“This is factually incorrect,” Salman Danish simply says. “There have only been a few instances in the past 12 years where data was not delivered the next day and these were only when there was a technical issue. For example, the government has at times in the past shut down cellular service in the major cities which restricts us from collecting data that day so obviously we cannot release data till we collect it. Otherwise we always deliver data next day. I don’t think there has been any such instance since 2015 when we switched to Kantar technology which has improved our data collection rate as well.”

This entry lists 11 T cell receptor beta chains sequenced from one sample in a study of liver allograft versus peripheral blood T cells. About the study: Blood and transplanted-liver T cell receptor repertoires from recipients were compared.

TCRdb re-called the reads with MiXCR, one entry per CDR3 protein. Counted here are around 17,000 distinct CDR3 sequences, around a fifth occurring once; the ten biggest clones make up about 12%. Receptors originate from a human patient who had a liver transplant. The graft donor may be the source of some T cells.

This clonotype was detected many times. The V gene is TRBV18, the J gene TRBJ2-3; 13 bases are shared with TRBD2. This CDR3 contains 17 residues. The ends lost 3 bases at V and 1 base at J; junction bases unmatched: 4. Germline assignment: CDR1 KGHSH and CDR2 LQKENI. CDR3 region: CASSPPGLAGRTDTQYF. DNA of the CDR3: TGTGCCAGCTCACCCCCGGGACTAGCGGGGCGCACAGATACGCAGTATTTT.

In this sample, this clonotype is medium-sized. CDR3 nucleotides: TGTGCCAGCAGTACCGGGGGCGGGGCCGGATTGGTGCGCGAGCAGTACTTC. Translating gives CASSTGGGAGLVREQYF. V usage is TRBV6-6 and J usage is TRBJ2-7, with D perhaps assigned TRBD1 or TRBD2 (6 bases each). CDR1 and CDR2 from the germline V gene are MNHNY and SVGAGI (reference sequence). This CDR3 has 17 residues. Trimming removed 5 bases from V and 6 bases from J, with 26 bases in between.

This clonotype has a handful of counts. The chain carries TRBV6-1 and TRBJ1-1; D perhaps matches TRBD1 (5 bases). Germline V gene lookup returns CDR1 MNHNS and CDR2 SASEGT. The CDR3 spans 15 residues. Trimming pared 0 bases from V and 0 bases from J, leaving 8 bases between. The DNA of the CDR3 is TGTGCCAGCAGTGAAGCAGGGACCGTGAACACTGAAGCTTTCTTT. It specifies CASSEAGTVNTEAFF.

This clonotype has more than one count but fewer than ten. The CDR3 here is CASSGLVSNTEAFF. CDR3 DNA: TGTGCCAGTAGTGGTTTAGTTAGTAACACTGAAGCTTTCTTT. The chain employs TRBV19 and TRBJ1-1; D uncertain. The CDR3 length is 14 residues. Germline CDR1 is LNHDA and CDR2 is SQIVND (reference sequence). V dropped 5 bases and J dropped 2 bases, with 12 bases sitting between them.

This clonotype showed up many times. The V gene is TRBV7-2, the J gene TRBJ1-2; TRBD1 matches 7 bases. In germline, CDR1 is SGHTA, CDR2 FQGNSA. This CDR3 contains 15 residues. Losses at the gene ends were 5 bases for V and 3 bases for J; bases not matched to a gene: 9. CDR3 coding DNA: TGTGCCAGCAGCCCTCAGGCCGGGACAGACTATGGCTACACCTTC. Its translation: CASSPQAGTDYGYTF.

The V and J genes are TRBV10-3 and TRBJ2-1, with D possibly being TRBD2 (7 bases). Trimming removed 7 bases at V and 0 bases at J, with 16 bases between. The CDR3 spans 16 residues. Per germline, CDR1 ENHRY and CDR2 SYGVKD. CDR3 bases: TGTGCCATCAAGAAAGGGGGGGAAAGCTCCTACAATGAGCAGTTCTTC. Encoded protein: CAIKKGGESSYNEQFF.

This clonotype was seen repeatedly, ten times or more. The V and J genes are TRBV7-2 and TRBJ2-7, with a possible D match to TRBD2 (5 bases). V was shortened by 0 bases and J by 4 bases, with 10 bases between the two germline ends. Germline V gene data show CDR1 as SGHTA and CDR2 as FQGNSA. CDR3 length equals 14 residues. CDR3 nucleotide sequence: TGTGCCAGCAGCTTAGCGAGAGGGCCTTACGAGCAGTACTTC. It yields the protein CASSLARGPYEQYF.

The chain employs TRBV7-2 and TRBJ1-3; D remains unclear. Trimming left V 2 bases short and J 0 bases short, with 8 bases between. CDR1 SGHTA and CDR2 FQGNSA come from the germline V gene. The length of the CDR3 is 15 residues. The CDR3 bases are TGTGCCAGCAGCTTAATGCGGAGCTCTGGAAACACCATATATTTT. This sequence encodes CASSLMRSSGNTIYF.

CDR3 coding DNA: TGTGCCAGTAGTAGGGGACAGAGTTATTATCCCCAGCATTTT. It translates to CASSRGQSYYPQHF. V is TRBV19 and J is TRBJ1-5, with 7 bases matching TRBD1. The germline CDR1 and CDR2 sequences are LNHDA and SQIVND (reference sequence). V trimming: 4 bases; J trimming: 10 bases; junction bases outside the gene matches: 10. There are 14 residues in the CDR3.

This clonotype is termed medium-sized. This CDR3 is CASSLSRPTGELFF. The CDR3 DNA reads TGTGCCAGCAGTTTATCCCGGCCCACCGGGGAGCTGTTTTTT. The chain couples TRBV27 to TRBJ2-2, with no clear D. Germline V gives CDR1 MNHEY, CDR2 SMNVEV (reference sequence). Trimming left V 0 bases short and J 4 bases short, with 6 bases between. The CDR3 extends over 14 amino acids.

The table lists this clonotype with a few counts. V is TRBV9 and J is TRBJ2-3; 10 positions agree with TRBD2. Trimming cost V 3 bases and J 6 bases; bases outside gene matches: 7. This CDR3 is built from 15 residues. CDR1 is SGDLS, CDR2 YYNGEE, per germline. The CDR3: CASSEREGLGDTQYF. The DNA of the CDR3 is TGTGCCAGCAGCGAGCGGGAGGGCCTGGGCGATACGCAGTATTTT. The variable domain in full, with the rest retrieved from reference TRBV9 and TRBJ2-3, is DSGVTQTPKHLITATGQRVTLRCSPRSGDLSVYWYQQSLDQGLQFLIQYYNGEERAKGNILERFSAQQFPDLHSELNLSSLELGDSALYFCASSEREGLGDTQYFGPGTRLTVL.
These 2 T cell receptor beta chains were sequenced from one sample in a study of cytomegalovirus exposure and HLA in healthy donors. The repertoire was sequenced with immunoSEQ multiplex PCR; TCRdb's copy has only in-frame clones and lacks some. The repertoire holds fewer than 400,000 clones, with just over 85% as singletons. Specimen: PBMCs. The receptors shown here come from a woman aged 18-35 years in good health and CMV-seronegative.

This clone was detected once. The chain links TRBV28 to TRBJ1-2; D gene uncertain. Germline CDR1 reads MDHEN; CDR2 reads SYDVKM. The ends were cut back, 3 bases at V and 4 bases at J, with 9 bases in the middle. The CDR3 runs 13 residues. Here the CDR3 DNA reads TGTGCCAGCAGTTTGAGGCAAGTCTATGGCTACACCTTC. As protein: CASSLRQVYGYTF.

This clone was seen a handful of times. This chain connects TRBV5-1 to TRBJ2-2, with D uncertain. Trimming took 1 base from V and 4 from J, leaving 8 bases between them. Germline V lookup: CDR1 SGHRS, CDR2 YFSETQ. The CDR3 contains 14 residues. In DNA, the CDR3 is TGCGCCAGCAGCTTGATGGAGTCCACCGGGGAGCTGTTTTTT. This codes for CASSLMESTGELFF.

The future of TAM services is a questionable one. We started this piece with the dawn of a new kind of advertising – one targeted to every single consumer instead of targeting demographics. In such a world, one wonders how much longer television and television audiences are going to be factors.
The data is already showing the trends. According to Aurora, even as total advertising spending in Pakistan fell by 7% from Rs87.7 billion in the fiscal year ending June 30, 2017 to Rs81.6 billion in fiscal 2018, the market for digital advertising grew by an astounding 46%. Even more astounding: the pace of growth in digital advertising is actually increasing: in the fiscal years 2016 through 2018, digital spending has grown by 27%, 22%, and 46% respectively.
Even within the world of television itself, some have said that the proliferation of direct-to-home (DTH) television itself could take down TAM provision in a single swoop.